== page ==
And a couple tips: They say grocery shopping when you're hungry isn't a good idea. With car buying, waiting until you are desperate for a new car----you need wheels immediately---isn't a good idea. You'll buy something you really don't want just to get it over with, or if the salesperson knows you're in need, they'll squeeze you. New or used, don't fall in love with one specific car. If you have a trade-in and you don't want to sell it on your own, make sure you separate the deal for the trade-in from the deal for the new car. If the salesman is successful in "combining" the deals, they will either not drop the price of the car as low as they can, or not give you as much for the trade-in as they can. Separate the two. Work your best deal on the new car first, THEN begin discussion on the trade in. If possible, don't even tell them about the trade-in until you make your deal. If the Salesman says "It has to be tonight, the deal is only good for today----can't hold this price." your response should be, "Why, are you going out of business tomorrow?" All that said, realize that the car dealer or used car lot isn't a charity. They need to make money to pay their bills---so don't expect them to sell you a car and lose money or not make a buck on the transaction. Don't be a jerk----but don't let them be a jerk to you either.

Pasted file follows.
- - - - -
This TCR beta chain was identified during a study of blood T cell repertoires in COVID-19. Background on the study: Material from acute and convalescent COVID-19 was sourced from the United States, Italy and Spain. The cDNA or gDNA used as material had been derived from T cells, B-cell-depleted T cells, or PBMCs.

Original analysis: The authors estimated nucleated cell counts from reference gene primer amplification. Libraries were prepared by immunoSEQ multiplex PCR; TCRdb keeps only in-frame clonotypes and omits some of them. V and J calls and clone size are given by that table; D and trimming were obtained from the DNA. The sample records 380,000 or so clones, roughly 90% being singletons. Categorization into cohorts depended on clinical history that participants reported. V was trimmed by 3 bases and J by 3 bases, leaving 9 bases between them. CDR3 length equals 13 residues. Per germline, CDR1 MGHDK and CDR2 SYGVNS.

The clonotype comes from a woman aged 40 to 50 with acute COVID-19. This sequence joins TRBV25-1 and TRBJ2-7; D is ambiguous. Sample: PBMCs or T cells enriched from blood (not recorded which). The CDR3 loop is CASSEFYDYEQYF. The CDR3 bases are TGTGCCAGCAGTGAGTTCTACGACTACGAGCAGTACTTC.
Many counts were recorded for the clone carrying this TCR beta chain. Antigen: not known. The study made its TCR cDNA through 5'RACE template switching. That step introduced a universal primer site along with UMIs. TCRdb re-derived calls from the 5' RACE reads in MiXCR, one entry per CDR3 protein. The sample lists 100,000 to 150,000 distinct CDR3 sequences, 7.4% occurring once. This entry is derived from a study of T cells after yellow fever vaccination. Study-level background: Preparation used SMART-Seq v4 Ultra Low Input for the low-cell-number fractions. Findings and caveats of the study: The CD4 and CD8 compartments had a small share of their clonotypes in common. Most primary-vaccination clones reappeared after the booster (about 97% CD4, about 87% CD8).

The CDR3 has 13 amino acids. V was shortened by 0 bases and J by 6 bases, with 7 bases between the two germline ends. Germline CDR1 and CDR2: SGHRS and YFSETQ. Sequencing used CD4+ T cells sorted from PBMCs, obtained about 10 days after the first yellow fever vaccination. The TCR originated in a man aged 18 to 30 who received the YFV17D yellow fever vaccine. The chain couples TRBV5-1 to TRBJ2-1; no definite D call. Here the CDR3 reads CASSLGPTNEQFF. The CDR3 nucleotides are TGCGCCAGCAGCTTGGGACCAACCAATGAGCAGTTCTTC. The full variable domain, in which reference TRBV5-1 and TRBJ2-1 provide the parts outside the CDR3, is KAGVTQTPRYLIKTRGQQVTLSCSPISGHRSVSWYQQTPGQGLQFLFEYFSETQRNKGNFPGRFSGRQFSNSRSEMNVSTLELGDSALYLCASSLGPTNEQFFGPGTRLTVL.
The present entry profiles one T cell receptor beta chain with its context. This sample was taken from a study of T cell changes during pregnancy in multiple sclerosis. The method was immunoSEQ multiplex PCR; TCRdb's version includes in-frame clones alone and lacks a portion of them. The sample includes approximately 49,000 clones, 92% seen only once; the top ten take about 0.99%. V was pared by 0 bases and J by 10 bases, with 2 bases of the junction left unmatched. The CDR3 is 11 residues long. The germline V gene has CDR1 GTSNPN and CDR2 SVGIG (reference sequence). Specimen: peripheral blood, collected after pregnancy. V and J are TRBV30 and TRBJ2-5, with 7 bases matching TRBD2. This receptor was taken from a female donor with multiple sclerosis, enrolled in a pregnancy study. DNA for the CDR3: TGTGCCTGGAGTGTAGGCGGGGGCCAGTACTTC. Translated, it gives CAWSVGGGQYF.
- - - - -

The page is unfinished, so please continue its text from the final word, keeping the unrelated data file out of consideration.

J Maffuccio

Find the car you want and negotiate via email, even be willing to leave your local area. Don't be afraid to leverage one salesperson with another. Costco is not a very good deal, much higher than the artificial platform of "invoice" pricing.

I recently bought an Accord EXL, right before the new 13 model was introduced. In Boise and Salt Lake, they were stuck at $28k (sticker is $29k). Dealer invoice is $23k (what the dealer finances the car from the manufacture- called floor planning). Anyways, found one in Houston and got them down to $23.5k. Plus rubber mats, trunk liner, and a few other items. Free flight on delta, stayed with family, free Hilton points, and met some clients in the Midwest on the way home to Idaho, i maximized my travel and enjoyed my wife's new car. If you've got the time, it'll save you money.